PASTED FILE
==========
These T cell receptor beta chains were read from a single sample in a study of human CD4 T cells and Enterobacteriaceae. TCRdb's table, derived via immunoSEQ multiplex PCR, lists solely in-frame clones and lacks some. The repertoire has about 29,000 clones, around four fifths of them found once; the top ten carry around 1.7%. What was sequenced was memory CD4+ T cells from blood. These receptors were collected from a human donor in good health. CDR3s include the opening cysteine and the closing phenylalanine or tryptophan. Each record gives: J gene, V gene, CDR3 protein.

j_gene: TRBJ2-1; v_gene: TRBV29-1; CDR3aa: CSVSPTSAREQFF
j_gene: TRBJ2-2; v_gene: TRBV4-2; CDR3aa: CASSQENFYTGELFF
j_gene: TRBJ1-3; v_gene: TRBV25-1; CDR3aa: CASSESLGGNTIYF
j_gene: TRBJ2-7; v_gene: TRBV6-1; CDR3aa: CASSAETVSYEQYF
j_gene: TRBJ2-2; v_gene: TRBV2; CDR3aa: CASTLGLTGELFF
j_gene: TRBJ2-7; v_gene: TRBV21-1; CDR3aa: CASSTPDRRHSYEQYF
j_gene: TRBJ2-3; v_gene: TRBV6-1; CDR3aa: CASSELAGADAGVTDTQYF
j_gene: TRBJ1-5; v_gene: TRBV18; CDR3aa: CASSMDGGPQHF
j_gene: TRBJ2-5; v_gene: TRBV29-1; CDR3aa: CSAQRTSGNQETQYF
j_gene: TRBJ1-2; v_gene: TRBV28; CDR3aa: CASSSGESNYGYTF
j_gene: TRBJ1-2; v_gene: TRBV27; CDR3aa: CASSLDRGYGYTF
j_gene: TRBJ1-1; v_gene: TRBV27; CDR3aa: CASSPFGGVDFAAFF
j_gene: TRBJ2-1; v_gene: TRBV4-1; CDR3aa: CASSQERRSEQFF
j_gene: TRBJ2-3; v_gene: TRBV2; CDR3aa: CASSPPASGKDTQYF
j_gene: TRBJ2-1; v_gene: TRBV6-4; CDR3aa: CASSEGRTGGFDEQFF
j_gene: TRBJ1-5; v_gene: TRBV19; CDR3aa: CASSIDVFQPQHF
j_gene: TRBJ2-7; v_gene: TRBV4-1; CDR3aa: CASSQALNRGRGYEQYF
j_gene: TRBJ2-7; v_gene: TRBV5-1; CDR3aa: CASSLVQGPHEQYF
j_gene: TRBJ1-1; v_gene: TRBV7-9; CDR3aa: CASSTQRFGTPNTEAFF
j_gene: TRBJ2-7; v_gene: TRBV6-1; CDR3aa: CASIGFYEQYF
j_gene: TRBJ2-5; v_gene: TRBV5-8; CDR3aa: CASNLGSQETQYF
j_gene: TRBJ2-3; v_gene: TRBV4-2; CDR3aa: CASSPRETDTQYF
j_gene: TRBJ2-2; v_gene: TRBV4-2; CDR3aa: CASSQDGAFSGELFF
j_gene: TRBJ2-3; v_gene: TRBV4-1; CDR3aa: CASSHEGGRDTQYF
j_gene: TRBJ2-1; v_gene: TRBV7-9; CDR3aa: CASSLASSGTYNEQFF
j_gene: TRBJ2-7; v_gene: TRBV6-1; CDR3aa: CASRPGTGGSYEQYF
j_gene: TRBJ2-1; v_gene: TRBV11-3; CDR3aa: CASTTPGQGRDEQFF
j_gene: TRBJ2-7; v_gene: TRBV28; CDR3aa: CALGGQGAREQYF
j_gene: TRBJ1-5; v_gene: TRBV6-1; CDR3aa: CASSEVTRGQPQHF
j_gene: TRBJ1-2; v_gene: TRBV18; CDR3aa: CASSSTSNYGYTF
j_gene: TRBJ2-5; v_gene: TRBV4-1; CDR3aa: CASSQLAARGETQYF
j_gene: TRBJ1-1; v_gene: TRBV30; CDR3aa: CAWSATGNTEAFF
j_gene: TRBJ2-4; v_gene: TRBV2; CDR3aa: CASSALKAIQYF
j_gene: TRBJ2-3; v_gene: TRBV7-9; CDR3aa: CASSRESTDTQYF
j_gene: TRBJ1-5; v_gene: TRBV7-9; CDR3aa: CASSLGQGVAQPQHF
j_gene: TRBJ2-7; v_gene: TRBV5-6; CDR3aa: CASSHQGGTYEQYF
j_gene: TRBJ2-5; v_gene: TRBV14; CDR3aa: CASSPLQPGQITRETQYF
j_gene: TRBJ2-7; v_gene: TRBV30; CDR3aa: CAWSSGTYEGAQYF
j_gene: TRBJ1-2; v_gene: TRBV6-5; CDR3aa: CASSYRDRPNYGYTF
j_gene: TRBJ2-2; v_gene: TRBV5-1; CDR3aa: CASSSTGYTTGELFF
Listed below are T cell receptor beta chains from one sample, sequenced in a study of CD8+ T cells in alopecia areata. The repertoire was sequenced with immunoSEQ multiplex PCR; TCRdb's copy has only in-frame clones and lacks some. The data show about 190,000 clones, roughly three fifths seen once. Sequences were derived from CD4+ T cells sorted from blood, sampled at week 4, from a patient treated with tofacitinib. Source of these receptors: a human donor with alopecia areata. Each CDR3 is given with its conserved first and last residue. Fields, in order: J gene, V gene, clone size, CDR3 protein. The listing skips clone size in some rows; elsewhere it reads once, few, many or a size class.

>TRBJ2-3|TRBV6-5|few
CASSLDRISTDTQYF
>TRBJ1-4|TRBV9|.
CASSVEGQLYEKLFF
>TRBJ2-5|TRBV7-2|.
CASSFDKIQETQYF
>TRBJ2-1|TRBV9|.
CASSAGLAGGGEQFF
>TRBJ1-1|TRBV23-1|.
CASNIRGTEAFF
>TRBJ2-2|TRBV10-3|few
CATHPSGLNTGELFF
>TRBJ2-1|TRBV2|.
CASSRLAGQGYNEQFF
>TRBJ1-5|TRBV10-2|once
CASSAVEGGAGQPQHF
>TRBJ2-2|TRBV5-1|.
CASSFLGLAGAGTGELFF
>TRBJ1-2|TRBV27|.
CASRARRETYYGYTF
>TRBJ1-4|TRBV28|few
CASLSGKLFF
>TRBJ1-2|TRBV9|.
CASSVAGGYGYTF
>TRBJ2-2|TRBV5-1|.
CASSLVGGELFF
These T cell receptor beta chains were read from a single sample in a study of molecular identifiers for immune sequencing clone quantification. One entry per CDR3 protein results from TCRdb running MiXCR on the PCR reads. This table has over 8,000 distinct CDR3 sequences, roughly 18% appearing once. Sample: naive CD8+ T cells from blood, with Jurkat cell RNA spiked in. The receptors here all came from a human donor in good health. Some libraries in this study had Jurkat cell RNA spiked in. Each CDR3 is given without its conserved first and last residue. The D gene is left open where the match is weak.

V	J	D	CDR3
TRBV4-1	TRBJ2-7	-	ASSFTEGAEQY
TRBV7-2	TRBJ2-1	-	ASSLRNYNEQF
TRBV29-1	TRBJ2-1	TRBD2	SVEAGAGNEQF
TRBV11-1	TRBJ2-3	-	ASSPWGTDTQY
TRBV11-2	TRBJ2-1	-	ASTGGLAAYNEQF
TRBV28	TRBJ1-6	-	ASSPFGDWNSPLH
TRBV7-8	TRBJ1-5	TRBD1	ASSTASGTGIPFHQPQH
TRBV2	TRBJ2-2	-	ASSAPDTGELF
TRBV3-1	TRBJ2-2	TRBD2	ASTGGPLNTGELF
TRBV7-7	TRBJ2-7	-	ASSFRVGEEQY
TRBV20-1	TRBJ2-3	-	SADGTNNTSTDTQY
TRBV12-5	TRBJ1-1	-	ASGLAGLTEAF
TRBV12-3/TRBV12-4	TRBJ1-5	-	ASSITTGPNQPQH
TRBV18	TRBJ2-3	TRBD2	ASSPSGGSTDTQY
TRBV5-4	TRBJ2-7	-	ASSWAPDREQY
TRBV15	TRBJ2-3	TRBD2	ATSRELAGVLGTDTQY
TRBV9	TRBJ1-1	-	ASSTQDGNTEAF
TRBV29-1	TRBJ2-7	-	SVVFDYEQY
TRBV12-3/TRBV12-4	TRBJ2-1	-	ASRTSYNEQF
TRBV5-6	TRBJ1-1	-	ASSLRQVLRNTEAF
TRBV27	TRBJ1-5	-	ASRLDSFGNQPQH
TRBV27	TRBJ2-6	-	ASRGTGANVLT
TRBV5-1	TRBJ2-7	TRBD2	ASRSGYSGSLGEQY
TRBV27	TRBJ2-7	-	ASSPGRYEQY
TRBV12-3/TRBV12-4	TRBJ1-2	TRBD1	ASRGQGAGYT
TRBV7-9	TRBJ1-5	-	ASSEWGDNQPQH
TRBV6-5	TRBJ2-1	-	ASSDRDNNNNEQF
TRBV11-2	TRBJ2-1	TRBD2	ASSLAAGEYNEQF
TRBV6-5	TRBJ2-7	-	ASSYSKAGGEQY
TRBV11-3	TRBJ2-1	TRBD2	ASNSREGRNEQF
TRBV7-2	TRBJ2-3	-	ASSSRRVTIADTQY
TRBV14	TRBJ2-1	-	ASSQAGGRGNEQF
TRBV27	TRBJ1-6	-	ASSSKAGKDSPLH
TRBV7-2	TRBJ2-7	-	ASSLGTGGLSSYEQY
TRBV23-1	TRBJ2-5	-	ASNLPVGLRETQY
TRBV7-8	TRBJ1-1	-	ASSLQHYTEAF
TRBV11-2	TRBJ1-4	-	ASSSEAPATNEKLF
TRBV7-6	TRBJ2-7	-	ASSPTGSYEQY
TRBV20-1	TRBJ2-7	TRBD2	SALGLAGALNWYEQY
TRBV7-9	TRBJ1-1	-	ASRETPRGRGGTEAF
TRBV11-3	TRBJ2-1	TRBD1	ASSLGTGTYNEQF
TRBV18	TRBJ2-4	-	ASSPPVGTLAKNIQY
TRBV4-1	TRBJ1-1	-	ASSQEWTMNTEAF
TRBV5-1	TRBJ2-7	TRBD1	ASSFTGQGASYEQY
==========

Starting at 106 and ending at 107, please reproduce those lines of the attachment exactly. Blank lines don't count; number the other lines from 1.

TRBV7-8	TRBJ1-1	-	ASSLQHYTEAF
TRBV11-2	TRBJ1-4	-	ASSSEAPATNEKLF